Some identical twins—known as mirror image twins—can have a mirror-imaged anatomy, a congenital condition with the appendix located in the lower left quadrant of the abdomen instead of the lower right.[4][5] Intestinal malrotation may also cause displacement of the appendix to the left side.

    While the base of the appendix is typically located 2 cm (0.79 in) below the ileocecal valve, the tip of the appendix can be variably located—in the pelvis, outside the peritoneum or behind the cecum.[6] The prevalence of the different positions varies amongst populations with the retrocecal position being most common in Ghana and Sudan, with 67.3% and 58.3% occurrence respectively, in comparison to Iran and Bosnia where the pelvic position is most common, with 55.8% and 57.7% occurrence respectively.[7][8][9][10]

    In very rare cases, the appendix may not be present at all (laparotomies for suspected appendicitis have given a frequency of 1 in 100,000).[11]

    Sometimes there is a semi-circular fold of mucous membrane at the opening of the appendix. This is also called Gerlach's valve.[3]


    Maintaining gut flora[edit]

    A possible function of the human appendix is a "safe house" for beneficial bacteria in the recovery from diarrhea

    Although it has been long accepted that the immune tissue surrounding the appendix and elsewhere in the gut—called gut-associated lymphoid tissue—carries out a number of important functions, explanations were lacking for the distinctive shape of the appendix and its apparent lack of specific importance and function as judged by an absence of side effects following its removal.[12] Therefore, the notion that the appendix is only vestigial became widely held.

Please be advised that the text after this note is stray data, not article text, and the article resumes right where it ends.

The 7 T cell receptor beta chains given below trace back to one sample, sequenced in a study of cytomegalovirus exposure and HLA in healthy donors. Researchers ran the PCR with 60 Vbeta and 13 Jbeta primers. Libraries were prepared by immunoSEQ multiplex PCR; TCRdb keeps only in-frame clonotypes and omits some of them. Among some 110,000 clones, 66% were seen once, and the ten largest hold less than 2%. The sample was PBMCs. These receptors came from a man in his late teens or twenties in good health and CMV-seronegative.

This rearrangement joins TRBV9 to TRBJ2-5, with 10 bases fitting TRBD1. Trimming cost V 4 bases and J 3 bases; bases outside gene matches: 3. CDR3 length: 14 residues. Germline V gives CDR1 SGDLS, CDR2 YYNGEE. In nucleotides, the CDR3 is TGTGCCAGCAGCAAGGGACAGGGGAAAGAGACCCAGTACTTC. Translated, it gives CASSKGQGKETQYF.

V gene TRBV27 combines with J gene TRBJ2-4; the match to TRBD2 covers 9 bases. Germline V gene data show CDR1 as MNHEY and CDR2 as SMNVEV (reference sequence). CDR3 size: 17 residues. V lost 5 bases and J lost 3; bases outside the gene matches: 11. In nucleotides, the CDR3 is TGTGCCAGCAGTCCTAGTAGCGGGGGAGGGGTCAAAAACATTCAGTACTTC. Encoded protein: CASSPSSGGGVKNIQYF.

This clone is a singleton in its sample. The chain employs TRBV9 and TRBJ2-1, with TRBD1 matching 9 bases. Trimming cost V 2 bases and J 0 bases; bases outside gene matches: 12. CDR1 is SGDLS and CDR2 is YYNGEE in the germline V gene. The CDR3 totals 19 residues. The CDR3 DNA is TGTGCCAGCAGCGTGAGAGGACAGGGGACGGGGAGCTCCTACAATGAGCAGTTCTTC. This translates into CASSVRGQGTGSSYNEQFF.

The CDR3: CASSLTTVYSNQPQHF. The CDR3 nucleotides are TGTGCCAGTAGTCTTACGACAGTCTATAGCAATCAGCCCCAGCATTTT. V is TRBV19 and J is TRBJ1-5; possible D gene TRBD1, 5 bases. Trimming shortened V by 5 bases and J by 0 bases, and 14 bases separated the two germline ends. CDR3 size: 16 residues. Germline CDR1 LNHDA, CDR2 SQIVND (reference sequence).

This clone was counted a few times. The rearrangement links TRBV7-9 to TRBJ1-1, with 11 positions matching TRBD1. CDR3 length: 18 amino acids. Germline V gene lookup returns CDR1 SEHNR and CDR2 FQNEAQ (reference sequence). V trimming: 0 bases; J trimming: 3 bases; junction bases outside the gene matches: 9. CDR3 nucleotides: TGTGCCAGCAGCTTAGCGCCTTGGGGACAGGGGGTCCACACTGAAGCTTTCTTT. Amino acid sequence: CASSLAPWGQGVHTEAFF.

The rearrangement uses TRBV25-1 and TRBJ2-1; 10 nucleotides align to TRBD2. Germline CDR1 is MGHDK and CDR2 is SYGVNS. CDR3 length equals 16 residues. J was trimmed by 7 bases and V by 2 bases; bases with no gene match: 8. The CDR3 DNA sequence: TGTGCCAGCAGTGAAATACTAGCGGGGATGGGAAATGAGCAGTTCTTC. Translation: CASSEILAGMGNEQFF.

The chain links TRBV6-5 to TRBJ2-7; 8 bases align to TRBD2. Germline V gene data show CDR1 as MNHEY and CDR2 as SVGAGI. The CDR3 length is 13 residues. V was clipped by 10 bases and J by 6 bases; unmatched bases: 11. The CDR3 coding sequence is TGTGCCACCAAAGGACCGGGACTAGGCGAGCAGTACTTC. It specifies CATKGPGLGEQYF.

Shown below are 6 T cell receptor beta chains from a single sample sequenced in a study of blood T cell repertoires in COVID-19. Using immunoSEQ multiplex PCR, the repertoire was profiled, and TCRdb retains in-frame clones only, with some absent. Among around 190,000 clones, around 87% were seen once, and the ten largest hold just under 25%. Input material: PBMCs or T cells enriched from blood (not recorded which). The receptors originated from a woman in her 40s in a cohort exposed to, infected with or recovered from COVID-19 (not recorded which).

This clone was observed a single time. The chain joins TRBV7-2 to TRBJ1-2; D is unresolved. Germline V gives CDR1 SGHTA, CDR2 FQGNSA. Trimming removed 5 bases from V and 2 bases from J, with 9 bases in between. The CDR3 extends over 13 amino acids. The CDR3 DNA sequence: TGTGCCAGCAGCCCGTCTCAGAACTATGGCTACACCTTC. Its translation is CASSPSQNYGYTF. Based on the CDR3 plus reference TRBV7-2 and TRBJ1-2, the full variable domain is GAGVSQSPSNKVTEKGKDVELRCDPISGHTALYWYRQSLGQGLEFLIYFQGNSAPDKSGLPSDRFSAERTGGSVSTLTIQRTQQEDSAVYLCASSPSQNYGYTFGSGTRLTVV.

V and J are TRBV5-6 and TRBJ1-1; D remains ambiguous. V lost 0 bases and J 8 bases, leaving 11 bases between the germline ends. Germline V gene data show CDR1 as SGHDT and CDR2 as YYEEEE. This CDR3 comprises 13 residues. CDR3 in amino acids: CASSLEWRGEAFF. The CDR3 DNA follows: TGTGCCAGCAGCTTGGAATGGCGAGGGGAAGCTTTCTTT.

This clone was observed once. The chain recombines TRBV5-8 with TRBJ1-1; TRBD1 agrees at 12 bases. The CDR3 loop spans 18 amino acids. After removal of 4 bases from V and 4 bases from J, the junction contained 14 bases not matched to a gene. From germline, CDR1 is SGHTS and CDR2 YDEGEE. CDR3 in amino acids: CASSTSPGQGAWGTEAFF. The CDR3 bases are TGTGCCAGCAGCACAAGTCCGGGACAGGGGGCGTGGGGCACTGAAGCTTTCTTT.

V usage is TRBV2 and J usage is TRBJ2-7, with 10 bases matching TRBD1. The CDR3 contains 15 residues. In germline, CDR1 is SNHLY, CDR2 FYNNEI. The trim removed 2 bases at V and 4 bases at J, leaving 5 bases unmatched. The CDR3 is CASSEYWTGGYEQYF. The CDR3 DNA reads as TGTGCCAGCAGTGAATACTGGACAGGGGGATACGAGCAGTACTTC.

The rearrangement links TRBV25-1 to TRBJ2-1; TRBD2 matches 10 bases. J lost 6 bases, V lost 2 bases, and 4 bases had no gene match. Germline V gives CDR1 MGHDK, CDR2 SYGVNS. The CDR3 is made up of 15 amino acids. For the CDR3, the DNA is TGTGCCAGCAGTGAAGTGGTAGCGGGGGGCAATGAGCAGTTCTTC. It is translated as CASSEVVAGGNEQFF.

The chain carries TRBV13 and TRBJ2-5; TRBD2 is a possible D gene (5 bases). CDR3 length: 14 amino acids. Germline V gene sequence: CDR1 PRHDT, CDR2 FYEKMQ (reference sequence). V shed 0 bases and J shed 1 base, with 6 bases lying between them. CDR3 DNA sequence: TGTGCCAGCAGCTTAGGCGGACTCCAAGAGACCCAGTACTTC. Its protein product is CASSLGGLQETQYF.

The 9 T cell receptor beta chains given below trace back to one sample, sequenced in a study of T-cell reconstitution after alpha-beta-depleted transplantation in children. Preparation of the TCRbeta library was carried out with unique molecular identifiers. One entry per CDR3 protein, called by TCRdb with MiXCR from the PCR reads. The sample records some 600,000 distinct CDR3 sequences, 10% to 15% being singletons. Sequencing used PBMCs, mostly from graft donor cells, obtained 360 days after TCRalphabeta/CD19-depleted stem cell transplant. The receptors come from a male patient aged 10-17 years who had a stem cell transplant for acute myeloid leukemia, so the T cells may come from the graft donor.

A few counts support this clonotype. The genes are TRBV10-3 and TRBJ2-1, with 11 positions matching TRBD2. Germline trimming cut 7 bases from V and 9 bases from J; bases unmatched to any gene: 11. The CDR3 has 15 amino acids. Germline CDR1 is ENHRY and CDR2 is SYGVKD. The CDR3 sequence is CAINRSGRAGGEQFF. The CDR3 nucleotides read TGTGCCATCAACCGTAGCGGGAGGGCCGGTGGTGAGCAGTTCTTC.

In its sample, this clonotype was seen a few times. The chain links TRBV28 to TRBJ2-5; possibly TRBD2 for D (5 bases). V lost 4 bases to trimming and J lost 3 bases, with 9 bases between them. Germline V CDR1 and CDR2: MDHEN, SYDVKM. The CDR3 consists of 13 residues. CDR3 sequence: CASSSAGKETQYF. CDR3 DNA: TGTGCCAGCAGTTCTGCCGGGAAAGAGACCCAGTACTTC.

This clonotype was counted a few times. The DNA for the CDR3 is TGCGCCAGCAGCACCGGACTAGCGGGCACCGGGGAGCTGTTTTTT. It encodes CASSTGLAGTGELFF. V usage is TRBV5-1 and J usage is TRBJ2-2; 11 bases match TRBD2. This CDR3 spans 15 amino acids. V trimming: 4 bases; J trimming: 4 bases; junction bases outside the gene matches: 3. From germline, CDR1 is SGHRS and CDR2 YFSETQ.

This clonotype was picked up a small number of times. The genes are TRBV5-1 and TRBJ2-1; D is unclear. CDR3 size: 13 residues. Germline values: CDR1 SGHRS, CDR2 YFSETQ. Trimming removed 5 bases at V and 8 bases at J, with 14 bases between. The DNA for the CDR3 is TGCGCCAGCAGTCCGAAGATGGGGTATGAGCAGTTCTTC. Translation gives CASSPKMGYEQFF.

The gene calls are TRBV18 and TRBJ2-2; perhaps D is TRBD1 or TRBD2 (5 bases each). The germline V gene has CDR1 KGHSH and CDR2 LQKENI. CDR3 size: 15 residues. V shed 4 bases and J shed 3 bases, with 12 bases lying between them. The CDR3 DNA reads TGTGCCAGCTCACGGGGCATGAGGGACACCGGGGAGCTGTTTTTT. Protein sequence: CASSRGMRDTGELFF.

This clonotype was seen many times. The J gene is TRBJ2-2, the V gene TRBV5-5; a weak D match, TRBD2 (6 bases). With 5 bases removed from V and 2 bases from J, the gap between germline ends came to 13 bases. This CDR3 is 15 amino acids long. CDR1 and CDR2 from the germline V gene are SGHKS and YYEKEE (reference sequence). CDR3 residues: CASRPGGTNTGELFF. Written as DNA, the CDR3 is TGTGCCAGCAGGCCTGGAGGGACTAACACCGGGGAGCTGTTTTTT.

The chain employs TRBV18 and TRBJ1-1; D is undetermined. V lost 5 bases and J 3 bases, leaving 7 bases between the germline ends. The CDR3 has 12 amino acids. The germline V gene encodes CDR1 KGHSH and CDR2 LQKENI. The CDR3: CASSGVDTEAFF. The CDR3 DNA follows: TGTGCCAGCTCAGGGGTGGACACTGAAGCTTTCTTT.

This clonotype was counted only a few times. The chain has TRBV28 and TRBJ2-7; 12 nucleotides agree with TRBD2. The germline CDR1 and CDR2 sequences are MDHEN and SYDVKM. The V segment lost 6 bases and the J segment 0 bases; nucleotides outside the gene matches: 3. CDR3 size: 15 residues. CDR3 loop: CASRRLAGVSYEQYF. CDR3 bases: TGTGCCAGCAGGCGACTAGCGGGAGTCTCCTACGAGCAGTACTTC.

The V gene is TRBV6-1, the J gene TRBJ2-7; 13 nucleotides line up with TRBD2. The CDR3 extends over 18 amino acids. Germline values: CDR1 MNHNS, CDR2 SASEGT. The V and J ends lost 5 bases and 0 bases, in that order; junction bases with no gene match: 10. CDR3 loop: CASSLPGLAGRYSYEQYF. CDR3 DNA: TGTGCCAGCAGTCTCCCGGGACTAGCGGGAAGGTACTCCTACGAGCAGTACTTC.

William Parker, Randy Bollinger, and colleagues at Duke University proposed in 2007 that the appendix serves as a haven for useful bacteria when illness flushes the bacteria from the rest of the intestines.[13][14] This proposition is based on an understanding that emerged by the early 2000s of how the immune system supports the growth of beneficial intestinal bacteria,[15][16] in combination with many well-known features of the appendix, including its architecture, its location just below the normal one-way flow of food and germs in the large intestine, and its association with copious amounts of immune tissue. Research performed at Winthrop–University Hospital showed that individuals without an appendix were four times as likely to have a recurrence of colitis.[17] The appendix, therefore, may act as a "safe house" for beneficial bacteria.[13] This reservoir of bacteria could then serve to repopulate the gut flora in the digestive system following a bout of dysentery or cholera or to boost it following a milder gastrointestinal illness.[14]

    Source : en.wikipedia.org